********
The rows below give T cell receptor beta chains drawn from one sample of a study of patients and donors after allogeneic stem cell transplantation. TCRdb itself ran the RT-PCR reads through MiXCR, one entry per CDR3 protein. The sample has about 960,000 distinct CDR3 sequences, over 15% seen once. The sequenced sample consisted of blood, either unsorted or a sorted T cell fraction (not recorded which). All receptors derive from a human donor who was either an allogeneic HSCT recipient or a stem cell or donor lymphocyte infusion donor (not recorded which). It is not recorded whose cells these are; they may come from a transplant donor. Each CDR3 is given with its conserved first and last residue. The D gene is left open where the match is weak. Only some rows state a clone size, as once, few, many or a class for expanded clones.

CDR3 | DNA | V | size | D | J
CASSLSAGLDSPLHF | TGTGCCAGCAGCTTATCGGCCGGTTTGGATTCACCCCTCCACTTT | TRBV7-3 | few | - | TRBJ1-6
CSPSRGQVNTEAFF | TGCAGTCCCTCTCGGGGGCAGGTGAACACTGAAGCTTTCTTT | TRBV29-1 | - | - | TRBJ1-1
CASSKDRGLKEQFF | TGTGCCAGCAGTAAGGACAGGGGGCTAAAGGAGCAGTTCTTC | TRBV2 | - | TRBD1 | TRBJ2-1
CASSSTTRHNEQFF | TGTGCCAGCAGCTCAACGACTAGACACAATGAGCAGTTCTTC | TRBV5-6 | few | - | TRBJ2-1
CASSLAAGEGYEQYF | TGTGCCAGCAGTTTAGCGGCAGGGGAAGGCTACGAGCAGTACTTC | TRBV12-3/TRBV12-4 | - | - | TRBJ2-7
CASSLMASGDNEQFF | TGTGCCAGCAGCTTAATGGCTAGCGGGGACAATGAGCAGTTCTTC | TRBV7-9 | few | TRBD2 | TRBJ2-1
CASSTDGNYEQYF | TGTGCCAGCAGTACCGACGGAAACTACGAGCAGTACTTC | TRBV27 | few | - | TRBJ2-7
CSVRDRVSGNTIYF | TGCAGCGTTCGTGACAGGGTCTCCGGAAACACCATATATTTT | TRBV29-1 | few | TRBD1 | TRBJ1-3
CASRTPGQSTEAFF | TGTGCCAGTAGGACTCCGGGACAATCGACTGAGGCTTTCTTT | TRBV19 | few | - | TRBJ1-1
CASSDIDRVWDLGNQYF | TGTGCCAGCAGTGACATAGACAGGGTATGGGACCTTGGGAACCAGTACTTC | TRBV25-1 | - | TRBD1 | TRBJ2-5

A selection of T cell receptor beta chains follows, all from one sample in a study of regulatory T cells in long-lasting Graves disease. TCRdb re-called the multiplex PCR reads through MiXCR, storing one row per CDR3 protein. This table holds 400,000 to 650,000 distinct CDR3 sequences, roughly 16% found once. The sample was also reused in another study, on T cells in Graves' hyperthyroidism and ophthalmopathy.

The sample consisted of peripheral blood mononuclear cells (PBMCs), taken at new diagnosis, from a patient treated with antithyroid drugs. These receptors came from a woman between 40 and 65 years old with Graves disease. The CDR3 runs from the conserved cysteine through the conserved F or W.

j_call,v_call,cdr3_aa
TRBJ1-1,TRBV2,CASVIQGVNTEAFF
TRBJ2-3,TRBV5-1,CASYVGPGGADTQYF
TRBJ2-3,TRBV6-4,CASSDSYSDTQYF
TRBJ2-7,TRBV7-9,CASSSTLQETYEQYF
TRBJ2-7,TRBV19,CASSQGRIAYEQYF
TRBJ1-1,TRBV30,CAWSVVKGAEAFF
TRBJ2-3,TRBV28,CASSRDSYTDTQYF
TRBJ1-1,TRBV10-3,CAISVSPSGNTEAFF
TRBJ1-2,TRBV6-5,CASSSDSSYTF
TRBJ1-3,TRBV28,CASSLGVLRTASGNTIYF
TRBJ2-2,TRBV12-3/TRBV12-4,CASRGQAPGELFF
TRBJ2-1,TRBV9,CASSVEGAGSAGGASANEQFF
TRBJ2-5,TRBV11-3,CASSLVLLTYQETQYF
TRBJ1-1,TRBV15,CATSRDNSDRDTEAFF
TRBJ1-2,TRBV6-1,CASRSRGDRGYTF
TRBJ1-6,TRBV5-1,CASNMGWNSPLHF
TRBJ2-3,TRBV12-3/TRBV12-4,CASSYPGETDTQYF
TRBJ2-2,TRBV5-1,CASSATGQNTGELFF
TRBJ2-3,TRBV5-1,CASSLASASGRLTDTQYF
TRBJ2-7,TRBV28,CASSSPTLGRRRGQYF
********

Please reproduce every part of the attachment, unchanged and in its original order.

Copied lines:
The rows below give T cell receptor beta chains drawn from one sample of a study of patients and donors after allogeneic stem cell transplantation. TCRdb itself ran the RT-PCR reads through MiXCR, one entry per CDR3 protein. The sample has about 960,000 distinct CDR3 sequences, over 15% seen once. The sequenced sample consisted of blood, either unsorted or a sorted T cell fraction (not recorded which). All receptors derive from a human donor who was either an allogeneic HSCT recipient or a stem cell or donor lymphocyte infusion donor (not recorded which). It is not recorded whose cells these are; they may come from a transplant donor. Each CDR3 is given with its conserved first and last residue. The D gene is left open where the match is weak. Only some rows state a clone size, as once, few, many or a class for expanded clones.

CDR3 | DNA | V | size | D | J
CASSLSAGLDSPLHF | TGTGCCAGCAGCTTATCGGCCGGTTTGGATTCACCCCTCCACTTT | TRBV7-3 | few | - | TRBJ1-6
CSPSRGQVNTEAFF | TGCAGTCCCTCTCGGGGGCAGGTGAACACTGAAGCTTTCTTT | TRBV29-1 | - | - | TRBJ1-1
CASSKDRGLKEQFF | TGTGCCAGCAGTAAGGACAGGGGGCTAAAGGAGCAGTTCTTC | TRBV2 | - | TRBD1 | TRBJ2-1
CASSSTTRHNEQFF | TGTGCCAGCAGCTCAACGACTAGACACAATGAGCAGTTCTTC | TRBV5-6 | few | - | TRBJ2-1
CASSLAAGEGYEQYF | TGTGCCAGCAGTTTAGCGGCAGGGGAAGGCTACGAGCAGTACTTC | TRBV12-3/TRBV12-4 | - | - | TRBJ2-7
CASSLMASGDNEQFF | TGTGCCAGCAGCTTAATGGCTAGCGGGGACAATGAGCAGTTCTTC | TRBV7-9 | few | TRBD2 | TRBJ2-1
CASSTDGNYEQYF | TGTGCCAGCAGTACCGACGGAAACTACGAGCAGTACTTC | TRBV27 | few | - | TRBJ2-7
CSVRDRVSGNTIYF | TGCAGCGTTCGTGACAGGGTCTCCGGAAACACCATATATTTT | TRBV29-1 | few | TRBD1 | TRBJ1-3
CASRTPGQSTEAFF | TGTGCCAGTAGGACTCCGGGACAATCGACTGAGGCTTTCTTT | TRBV19 | few | - | TRBJ1-1
CASSDIDRVWDLGNQYF | TGTGCCAGCAGTGACATAGACAGGGTATGGGACCTTGGGAACCAGTACTTC | TRBV25-1 | - | TRBD1 | TRBJ2-5

A selection of T cell receptor beta chains follows, all from one sample in a study of regulatory T cells in long-lasting Graves disease. TCRdb re-called the multiplex PCR reads through MiXCR, storing one row per CDR3 protein. This table holds 400,000 to 650,000 distinct CDR3 sequences, roughly 16% found once. The sample was also reused in another study, on T cells in Graves' hyperthyroidism and ophthalmopathy.

The sample consisted of peripheral blood mononuclear cells (PBMCs), taken at new diagnosis, from a patient treated with antithyroid drugs. These receptors came from a woman between 40 and 65 years old with Graves disease. The CDR3 runs from the conserved cysteine through the conserved F or W.

j_call,v_call,cdr3_aa
TRBJ1-1,TRBV2,CASVIQGVNTEAFF
TRBJ2-3,TRBV5-1,CASYVGPGGADTQYF
TRBJ2-3,TRBV6-4,CASSDSYSDTQYF
TRBJ2-7,TRBV7-9,CASSSTLQETYEQYF
TRBJ2-7,TRBV19,CASSQGRIAYEQYF
TRBJ1-1,TRBV30,CAWSVVKGAEAFF
TRBJ2-3,TRBV28,CASSRDSYTDTQYF
TRBJ1-1,TRBV10-3,CAISVSPSGNTEAFF
TRBJ1-2,TRBV6-5,CASSSDSSYTF
TRBJ1-3,TRBV28,CASSLGVLRTASGNTIYF
TRBJ2-2,TRBV12-3/TRBV12-4,CASRGQAPGELFF
TRBJ2-1,TRBV9,CASSVEGAGSAGGASANEQFF
TRBJ2-5,TRBV11-3,CASSLVLLTYQETQYF
TRBJ1-1,TRBV15,CATSRDNSDRDTEAFF
TRBJ1-2,TRBV6-1,CASRSRGDRGYTF
TRBJ1-6,TRBV5-1,CASNMGWNSPLHF
TRBJ2-3,TRBV12-3/TRBV12-4,CASSYPGETDTQYF
TRBJ2-2,TRBV5-1,CASSATGQNTGELFF
TRBJ2-3,TRBV5-1,CASSLASASGRLTDTQYF
TRBJ2-7,TRBV28,CASSSPTLGRRRGQYF